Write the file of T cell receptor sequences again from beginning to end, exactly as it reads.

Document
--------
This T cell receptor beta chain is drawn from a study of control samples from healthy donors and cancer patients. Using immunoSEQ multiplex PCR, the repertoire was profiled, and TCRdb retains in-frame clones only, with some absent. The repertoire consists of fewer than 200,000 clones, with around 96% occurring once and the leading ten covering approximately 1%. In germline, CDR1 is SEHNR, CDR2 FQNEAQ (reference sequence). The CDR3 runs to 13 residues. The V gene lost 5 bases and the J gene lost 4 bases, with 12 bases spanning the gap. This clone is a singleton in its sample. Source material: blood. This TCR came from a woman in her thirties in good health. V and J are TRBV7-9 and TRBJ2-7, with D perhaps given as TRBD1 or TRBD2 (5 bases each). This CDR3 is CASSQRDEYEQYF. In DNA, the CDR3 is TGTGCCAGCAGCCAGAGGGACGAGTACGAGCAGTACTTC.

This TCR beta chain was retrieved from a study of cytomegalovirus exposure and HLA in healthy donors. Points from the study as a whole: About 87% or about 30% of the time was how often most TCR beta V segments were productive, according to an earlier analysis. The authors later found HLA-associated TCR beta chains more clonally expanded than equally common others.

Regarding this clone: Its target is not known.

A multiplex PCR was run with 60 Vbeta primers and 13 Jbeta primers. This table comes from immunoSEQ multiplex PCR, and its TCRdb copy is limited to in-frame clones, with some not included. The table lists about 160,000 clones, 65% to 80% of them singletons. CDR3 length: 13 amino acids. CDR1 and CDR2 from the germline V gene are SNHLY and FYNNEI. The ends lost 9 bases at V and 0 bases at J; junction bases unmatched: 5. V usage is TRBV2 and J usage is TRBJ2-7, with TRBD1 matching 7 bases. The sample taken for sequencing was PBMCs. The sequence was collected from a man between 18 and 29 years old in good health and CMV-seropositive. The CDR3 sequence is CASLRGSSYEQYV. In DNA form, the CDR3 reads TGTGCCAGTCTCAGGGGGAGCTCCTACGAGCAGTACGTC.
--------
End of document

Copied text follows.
This T cell receptor beta chain is drawn from a study of control samples from healthy donors and cancer patients. Using immunoSEQ multiplex PCR, the repertoire was profiled, and TCRdb retains in-frame clones only, with some absent. The repertoire consists of fewer than 200,000 clones, with around 96% occurring once and the leading ten covering approximately 1%. In germline, CDR1 is SEHNR, CDR2 FQNEAQ (reference sequence). The CDR3 runs to 13 residues. The V gene lost 5 bases and the J gene lost 4 bases, with 12 bases spanning the gap. This clone is a singleton in its sample. Source material: blood. This TCR came from a woman in her thirties in good health. V and J are TRBV7-9 and TRBJ2-7, with D perhaps given as TRBD1 or TRBD2 (5 bases each). This CDR3 is CASSQRDEYEQYF. In DNA, the CDR3 is TGTGCCAGCAGCCAGAGGGACGAGTACGAGCAGTACTTC.

This TCR beta chain was retrieved from a study of cytomegalovirus exposure and HLA in healthy donors. Points from the study as a whole: About 87% or about 30% of the time was how often most TCR beta V segments were productive, according to an earlier analysis. The authors later found HLA-associated TCR beta chains more clonally expanded than equally common others.

Regarding this clone: Its target is not known.

A multiplex PCR was run with 60 Vbeta primers and 13 Jbeta primers. This table comes from immunoSEQ multiplex PCR, and its TCRdb copy is limited to in-frame clones, with some not included. The table lists about 160,000 clones, 65% to 80% of them singletons. CDR3 length: 13 amino acids. CDR1 and CDR2 from the germline V gene are SNHLY and FYNNEI. The ends lost 9 bases at V and 0 bases at J; junction bases unmatched: 5. V usage is TRBV2 and J usage is TRBJ2-7, with TRBD1 matching 7 bases. The sample taken for sequencing was PBMCs. The sequence was collected from a man between 18 and 29 years old in good health and CMV-seropositive. The CDR3 sequence is CASLRGSSYEQYV. In DNA form, the CDR3 reads TGTGCCAGTCTCAGGGGGAGCTCCTACGAGCAGTACGTC.